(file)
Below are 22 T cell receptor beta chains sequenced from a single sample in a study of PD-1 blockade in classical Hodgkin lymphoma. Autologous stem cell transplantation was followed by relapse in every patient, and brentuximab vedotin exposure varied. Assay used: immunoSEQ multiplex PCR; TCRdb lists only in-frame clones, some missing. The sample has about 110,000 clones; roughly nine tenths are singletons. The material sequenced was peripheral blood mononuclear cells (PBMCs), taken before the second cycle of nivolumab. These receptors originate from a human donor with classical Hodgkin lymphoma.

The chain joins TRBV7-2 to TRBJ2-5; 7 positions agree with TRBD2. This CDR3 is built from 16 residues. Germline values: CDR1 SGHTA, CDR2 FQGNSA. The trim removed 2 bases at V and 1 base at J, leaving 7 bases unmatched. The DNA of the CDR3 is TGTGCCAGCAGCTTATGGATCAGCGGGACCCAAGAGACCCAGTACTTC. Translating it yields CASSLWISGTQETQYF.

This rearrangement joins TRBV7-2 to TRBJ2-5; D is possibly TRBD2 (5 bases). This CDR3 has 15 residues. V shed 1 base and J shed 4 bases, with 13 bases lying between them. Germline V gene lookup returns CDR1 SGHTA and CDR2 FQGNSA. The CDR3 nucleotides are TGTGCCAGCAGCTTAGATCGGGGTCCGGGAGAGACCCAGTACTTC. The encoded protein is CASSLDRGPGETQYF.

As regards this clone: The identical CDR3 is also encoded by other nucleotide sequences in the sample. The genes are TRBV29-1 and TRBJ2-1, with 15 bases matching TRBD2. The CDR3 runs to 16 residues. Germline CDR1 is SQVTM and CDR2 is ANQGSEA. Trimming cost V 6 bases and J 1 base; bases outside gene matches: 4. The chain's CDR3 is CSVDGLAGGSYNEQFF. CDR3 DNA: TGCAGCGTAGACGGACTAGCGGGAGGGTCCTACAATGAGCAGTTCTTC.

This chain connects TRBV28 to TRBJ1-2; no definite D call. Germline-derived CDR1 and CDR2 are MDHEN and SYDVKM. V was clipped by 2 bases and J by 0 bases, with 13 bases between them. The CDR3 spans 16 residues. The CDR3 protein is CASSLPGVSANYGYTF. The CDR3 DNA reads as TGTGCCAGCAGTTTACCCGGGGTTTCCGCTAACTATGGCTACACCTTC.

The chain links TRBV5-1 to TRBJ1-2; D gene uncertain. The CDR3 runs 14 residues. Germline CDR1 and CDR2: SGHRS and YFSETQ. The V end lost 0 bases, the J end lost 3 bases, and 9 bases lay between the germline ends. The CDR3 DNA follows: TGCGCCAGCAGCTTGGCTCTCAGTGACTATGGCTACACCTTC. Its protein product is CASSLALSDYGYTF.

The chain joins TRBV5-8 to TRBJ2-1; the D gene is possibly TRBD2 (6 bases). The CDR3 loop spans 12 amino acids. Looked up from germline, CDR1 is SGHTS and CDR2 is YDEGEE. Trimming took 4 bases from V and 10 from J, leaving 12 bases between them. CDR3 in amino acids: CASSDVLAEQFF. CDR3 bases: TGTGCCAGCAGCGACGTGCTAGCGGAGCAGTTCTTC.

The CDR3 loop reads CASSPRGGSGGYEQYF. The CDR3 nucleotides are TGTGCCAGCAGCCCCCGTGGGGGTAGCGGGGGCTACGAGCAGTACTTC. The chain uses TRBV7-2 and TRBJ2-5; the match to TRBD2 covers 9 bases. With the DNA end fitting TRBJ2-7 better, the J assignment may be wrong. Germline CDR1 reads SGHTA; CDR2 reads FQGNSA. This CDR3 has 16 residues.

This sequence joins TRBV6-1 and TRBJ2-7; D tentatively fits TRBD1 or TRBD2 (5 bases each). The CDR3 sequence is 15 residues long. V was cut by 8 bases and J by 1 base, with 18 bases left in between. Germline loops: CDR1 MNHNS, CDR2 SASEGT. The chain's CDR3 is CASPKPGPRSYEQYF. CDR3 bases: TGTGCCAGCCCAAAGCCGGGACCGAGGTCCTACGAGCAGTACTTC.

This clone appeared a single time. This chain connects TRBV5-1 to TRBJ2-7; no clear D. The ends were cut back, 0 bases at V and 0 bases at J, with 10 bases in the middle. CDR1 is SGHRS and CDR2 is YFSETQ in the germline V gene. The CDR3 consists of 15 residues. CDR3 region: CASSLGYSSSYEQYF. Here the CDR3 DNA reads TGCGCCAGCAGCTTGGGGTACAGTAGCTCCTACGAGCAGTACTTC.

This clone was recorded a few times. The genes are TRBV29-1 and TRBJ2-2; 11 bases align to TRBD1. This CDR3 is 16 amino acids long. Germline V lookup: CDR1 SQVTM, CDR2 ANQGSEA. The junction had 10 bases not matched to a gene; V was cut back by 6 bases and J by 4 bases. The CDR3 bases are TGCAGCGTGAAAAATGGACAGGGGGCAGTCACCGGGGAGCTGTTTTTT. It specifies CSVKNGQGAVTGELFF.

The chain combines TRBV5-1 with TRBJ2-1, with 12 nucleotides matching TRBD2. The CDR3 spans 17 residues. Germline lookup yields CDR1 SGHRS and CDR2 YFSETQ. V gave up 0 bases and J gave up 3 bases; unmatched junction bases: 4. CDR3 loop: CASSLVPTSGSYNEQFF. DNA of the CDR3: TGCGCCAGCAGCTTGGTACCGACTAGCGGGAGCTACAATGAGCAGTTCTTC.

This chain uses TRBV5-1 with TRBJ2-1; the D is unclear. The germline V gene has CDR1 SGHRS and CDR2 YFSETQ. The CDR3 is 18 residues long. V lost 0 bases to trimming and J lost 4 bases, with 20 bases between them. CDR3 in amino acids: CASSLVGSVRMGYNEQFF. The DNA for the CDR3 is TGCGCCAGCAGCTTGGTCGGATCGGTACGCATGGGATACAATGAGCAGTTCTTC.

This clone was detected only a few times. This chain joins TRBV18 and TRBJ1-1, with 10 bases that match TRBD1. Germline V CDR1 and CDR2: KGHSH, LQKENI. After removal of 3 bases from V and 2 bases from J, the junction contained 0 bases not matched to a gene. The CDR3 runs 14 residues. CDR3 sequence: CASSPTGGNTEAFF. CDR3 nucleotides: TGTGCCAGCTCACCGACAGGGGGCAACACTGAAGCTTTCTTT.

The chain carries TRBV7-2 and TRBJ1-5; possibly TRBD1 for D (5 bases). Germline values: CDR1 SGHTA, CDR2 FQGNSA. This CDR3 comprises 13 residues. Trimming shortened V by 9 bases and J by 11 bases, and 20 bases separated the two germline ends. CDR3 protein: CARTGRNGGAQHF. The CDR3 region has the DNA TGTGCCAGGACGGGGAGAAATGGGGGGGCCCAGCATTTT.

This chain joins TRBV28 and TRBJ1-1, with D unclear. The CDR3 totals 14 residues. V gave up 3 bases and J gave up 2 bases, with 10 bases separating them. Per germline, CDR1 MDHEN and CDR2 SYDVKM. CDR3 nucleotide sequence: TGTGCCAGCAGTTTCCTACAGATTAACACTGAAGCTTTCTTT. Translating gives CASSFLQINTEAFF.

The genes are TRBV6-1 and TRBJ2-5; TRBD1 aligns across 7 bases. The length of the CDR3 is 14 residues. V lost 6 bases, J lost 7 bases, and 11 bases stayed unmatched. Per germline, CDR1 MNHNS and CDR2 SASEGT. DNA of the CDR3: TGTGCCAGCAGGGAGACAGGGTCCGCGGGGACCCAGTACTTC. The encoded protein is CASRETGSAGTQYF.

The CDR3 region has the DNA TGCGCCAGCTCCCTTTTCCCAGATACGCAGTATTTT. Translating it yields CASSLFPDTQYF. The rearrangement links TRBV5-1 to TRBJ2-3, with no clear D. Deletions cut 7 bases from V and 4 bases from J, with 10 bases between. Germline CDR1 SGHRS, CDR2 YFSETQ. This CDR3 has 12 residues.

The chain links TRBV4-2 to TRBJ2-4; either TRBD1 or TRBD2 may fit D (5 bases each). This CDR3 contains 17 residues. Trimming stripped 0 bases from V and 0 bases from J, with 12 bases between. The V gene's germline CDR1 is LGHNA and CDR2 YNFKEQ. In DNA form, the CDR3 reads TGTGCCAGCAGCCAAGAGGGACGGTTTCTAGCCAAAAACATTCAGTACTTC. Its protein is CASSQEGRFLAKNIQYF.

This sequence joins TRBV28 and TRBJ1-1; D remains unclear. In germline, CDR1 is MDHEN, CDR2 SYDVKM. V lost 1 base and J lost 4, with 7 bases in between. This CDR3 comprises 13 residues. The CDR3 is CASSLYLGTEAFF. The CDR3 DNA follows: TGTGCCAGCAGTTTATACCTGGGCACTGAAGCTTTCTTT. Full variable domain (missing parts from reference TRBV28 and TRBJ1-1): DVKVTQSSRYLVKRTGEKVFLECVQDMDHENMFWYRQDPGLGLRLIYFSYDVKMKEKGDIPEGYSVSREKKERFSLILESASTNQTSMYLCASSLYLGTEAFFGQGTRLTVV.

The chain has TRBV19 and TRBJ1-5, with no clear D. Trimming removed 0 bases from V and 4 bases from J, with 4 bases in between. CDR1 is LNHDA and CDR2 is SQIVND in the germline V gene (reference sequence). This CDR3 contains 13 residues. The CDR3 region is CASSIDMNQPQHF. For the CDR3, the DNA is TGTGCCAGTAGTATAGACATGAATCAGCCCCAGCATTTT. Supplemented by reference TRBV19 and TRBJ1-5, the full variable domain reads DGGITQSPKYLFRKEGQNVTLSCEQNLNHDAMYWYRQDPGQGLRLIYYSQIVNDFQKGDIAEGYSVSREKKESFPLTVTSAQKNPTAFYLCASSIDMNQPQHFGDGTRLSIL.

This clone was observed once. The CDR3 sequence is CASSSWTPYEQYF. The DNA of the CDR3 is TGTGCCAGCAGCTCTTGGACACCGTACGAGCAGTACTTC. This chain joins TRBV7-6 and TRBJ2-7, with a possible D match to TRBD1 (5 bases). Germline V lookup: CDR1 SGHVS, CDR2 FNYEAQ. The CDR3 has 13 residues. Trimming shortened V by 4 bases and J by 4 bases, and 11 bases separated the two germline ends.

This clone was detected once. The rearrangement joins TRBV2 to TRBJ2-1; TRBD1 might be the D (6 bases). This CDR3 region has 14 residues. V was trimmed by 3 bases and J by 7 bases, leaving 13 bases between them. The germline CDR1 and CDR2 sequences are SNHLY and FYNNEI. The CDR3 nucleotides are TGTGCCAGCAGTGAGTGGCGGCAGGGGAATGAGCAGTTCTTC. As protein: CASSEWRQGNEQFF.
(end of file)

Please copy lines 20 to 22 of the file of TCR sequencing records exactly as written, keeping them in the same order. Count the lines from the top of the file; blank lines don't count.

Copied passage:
This sequence joins TRBV28 and TRBJ1-1; D remains unclear. In germline, CDR1 is MDHEN, CDR2 SYDVKM. V lost 1 base and J lost 4, with 7 bases in between. This CDR3 comprises 13 residues. The CDR3 is CASSLYLGTEAFF. The CDR3 DNA follows: TGTGCCAGCAGTTTATACCTGGGCACTGAAGCTTTCTTT. Full variable domain (missing parts from reference TRBV28 and TRBJ1-1): DVKVTQSSRYLVKRTGEKVFLECVQDMDHENMFWYRQDPGLGLRLIYFSYDVKMKEKGDIPEGYSVSREKKERFSLILESASTNQTSMYLCASSLYLGTEAFFGQGTRLTVV.

The chain has TRBV19 and TRBJ1-5, with no clear D. Trimming removed 0 bases from V and 4 bases from J, with 4 bases in between. CDR1 is LNHDA and CDR2 is SQIVND in the germline V gene (reference sequence). This CDR3 contains 13 residues. The CDR3 region is CASSIDMNQPQHF. For the CDR3, the DNA is TGTGCCAGTAGTATAGACATGAATCAGCCCCAGCATTTT. Supplemented by reference TRBV19 and TRBJ1-5, the full variable domain reads DGGITQSPKYLFRKEGQNVTLSCEQNLNHDAMYWYRQDPGQGLRLIYYSQIVNDFQKGDIAEGYSVSREKKESFPLTVTSAQKNPTAFYLCASSIDMNQPQHFGDGTRLSIL.

This clone was observed once. The CDR3 sequence is CASSSWTPYEQYF. The DNA of the CDR3 is TGTGCCAGCAGCTCTTGGACACCGTACGAGCAGTACTTC. This chain joins TRBV7-6 and TRBJ2-7, with a possible D match to TRBD1 (5 bases). Germline V lookup: CDR1 SGHVS, CDR2 FNYEAQ. The CDR3 has 13 residues. Trimming shortened V by 4 bases and J by 4 bases, and 11 bases separated the two germline ends.